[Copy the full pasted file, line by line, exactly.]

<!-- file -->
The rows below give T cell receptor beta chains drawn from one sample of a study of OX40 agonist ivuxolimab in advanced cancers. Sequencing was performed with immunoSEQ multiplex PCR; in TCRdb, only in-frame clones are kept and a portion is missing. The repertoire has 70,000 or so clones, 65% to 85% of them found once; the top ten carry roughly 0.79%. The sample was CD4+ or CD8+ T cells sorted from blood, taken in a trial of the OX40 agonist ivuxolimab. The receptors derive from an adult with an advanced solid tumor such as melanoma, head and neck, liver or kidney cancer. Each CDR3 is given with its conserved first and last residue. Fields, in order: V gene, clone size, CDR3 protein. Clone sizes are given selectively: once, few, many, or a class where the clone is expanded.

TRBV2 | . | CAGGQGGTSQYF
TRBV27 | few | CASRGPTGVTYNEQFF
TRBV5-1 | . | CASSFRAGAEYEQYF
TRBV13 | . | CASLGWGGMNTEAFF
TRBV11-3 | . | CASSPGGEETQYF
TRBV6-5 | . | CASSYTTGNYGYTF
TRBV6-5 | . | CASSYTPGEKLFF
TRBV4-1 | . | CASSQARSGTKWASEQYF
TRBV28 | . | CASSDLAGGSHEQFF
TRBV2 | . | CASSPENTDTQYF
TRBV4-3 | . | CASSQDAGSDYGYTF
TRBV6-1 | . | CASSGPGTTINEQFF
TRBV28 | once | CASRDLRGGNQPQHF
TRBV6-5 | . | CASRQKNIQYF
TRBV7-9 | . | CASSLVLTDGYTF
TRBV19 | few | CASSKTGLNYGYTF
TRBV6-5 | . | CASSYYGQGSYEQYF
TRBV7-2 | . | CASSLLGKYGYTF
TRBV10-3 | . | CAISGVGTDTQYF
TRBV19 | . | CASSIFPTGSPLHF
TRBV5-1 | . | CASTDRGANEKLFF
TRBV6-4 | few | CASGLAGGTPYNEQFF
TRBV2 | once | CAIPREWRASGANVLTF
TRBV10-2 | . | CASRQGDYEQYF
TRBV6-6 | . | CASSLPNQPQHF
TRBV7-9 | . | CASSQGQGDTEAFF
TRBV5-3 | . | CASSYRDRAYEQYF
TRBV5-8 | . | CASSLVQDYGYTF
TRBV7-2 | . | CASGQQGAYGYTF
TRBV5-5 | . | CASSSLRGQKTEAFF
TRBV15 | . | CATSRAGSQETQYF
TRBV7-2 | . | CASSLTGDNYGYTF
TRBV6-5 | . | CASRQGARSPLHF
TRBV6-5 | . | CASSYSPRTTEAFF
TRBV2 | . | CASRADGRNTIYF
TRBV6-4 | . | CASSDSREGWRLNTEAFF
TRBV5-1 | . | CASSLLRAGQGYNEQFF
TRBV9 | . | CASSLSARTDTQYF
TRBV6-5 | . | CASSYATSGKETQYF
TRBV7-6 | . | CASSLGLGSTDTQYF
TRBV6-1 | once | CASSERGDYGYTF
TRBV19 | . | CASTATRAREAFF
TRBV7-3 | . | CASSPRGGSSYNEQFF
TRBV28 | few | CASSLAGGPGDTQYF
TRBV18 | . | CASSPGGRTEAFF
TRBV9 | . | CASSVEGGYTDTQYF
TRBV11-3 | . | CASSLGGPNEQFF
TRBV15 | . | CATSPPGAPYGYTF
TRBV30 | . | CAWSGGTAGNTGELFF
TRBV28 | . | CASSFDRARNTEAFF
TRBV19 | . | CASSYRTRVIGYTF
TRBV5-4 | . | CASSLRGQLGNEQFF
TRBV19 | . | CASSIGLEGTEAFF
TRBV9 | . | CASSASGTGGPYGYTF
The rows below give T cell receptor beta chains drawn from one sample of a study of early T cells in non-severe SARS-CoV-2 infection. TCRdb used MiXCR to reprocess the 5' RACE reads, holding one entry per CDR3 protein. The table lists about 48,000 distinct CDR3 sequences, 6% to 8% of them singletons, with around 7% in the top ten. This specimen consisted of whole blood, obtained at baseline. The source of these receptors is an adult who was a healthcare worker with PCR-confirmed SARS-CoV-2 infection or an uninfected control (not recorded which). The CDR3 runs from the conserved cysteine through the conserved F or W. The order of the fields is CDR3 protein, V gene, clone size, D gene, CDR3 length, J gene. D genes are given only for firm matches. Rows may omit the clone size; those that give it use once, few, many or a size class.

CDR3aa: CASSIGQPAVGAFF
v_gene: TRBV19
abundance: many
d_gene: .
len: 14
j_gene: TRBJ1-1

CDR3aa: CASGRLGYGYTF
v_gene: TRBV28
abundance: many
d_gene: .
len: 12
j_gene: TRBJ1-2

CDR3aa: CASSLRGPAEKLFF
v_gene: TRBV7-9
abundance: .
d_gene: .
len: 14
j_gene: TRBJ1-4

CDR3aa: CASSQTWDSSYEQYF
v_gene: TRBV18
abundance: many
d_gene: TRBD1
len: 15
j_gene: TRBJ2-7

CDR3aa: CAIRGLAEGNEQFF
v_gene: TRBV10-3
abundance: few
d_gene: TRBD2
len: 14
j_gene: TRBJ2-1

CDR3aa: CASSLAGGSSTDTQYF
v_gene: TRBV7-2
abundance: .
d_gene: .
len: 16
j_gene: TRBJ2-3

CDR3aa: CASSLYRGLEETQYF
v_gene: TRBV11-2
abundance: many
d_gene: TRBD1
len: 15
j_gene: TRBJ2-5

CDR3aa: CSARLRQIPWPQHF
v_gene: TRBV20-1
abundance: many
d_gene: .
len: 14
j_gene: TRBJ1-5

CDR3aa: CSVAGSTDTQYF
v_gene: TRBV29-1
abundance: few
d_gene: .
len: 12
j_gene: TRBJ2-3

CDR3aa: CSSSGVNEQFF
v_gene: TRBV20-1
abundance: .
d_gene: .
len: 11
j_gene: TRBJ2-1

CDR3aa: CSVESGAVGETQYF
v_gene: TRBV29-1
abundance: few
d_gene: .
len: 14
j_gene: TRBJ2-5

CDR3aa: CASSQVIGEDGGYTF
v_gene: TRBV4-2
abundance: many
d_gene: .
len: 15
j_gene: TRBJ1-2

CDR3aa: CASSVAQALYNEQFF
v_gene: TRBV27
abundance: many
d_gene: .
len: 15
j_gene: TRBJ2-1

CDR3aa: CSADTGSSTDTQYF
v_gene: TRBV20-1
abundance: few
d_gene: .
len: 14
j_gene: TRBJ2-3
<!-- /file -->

The rows below give T cell receptor beta chains drawn from one sample of a study of OX40 agonist ivuxolimab in advanced cancers. Sequencing was performed with immunoSEQ multiplex PCR; in TCRdb, only in-frame clones are kept and a portion is missing. The repertoire has 70,000 or so clones, 65% to 85% of them found once; the top ten carry roughly 0.79%. The sample was CD4+ or CD8+ T cells sorted from blood, taken in a trial of the OX40 agonist ivuxolimab. The receptors derive from an adult with an advanced solid tumor such as melanoma, head and neck, liver or kidney cancer. Each CDR3 is given with its conserved first and last residue. Fields, in order: V gene, clone size, CDR3 protein. Clone sizes are given selectively: once, few, many, or a class where the clone is expanded.

TRBV2 | . | CAGGQGGTSQYF
TRBV27 | few | CASRGPTGVTYNEQFF
TRBV5-1 | . | CASSFRAGAEYEQYF
TRBV13 | . | CASLGWGGMNTEAFF
TRBV11-3 | . | CASSPGGEETQYF
TRBV6-5 | . | CASSYTTGNYGYTF
TRBV6-5 | . | CASSYTPGEKLFF
TRBV4-1 | . | CASSQARSGTKWASEQYF
TRBV28 | . | CASSDLAGGSHEQFF
TRBV2 | . | CASSPENTDTQYF
TRBV4-3 | . | CASSQDAGSDYGYTF
TRBV6-1 | . | CASSGPGTTINEQFF
TRBV28 | once | CASRDLRGGNQPQHF
TRBV6-5 | . | CASRQKNIQYF
TRBV7-9 | . | CASSLVLTDGYTF
TRBV19 | few | CASSKTGLNYGYTF
TRBV6-5 | . | CASSYYGQGSYEQYF
TRBV7-2 | . | CASSLLGKYGYTF
TRBV10-3 | . | CAISGVGTDTQYF
TRBV19 | . | CASSIFPTGSPLHF
TRBV5-1 | . | CASTDRGANEKLFF
TRBV6-4 | few | CASGLAGGTPYNEQFF
TRBV2 | once | CAIPREWRASGANVLTF
TRBV10-2 | . | CASRQGDYEQYF
TRBV6-6 | . | CASSLPNQPQHF
TRBV7-9 | . | CASSQGQGDTEAFF
TRBV5-3 | . | CASSYRDRAYEQYF
TRBV5-8 | . | CASSLVQDYGYTF
TRBV7-2 | . | CASGQQGAYGYTF
TRBV5-5 | . | CASSSLRGQKTEAFF
TRBV15 | . | CATSRAGSQETQYF
TRBV7-2 | . | CASSLTGDNYGYTF
TRBV6-5 | . | CASRQGARSPLHF
TRBV6-5 | . | CASSYSPRTTEAFF
TRBV2 | . | CASRADGRNTIYF
TRBV6-4 | . | CASSDSREGWRLNTEAFF
TRBV5-1 | . | CASSLLRAGQGYNEQFF
TRBV9 | . | CASSLSARTDTQYF
TRBV6-5 | . | CASSYATSGKETQYF
TRBV7-6 | . | CASSLGLGSTDTQYF
TRBV6-1 | once | CASSERGDYGYTF
TRBV19 | . | CASTATRAREAFF
TRBV7-3 | . | CASSPRGGSSYNEQFF
TRBV28 | few | CASSLAGGPGDTQYF
TRBV18 | . | CASSPGGRTEAFF
TRBV9 | . | CASSVEGGYTDTQYF
TRBV11-3 | . | CASSLGGPNEQFF
TRBV15 | . | CATSPPGAPYGYTF
TRBV30 | . | CAWSGGTAGNTGELFF
TRBV28 | . | CASSFDRARNTEAFF
TRBV19 | . | CASSYRTRVIGYTF
TRBV5-4 | . | CASSLRGQLGNEQFF
TRBV19 | . | CASSIGLEGTEAFF
TRBV9 | . | CASSASGTGGPYGYTF
The rows below give T cell receptor beta chains drawn from one sample of a study of early T cells in non-severe SARS-CoV-2 infection. TCRdb used MiXCR to reprocess the 5' RACE reads, holding one entry per CDR3 protein. The table lists about 48,000 distinct CDR3 sequences, 6% to 8% of them singletons, with around 7% in the top ten. This specimen consisted of whole blood, obtained at baseline. The source of these receptors is an adult who was a healthcare worker with PCR-confirmed SARS-CoV-2 infection or an uninfected control (not recorded which). The CDR3 runs from the conserved cysteine through the conserved F or W. The order of the fields is CDR3 protein, V gene, clone size, D gene, CDR3 length, J gene. D genes are given only for firm matches. Rows may omit the clone size; those that give it use once, few, many or a size class.

CDR3aa: CASSIGQPAVGAFF
v_gene: TRBV19
abundance: many
d_gene: .
len: 14
j_gene: TRBJ1-1

CDR3aa: CASGRLGYGYTF
v_gene: TRBV28
abundance: many
d_gene: .
len: 12
j_gene: TRBJ1-2

CDR3aa: CASSLRGPAEKLFF
v_gene: TRBV7-9
abundance: .
d_gene: .
len: 14
j_gene: TRBJ1-4

CDR3aa: CASSQTWDSSYEQYF
v_gene: TRBV18
abundance: many
d_gene: TRBD1
len: 15
j_gene: TRBJ2-7

CDR3aa: CAIRGLAEGNEQFF
v_gene: TRBV10-3
abundance: few
d_gene: TRBD2
len: 14
j_gene: TRBJ2-1

CDR3aa: CASSLAGGSSTDTQYF
v_gene: TRBV7-2
abundance: .
d_gene: .
len: 16
j_gene: TRBJ2-3

CDR3aa: CASSLYRGLEETQYF
v_gene: TRBV11-2
abundance: many
d_gene: TRBD1
len: 15
j_gene: TRBJ2-5

CDR3aa: CSARLRQIPWPQHF
v_gene: TRBV20-1
abundance: many
d_gene: .
len: 14
j_gene: TRBJ1-5

CDR3aa: CSVAGSTDTQYF
v_gene: TRBV29-1
abundance: few
d_gene: .
len: 12
j_gene: TRBJ2-3

CDR3aa: CSSSGVNEQFF
v_gene: TRBV20-1
abundance: .
d_gene: .
len: 11
j_gene: TRBJ2-1

CDR3aa: CSVESGAVGETQYF
v_gene: TRBV29-1
abundance: few
d_gene: .
len: 14
j_gene: TRBJ2-5

CDR3aa: CASSQVIGEDGGYTF
v_gene: TRBV4-2
abundance: many
d_gene: .
len: 15
j_gene: TRBJ1-2

CDR3aa: CASSVAQALYNEQFF
v_gene: TRBV27
abundance: many
d_gene: .
len: 15
j_gene: TRBJ2-1

CDR3aa: CSADTGSSTDTQYF
v_gene: TRBV20-1
abundance: few
d_gene: .
len: 14
j_gene: TRBJ2-3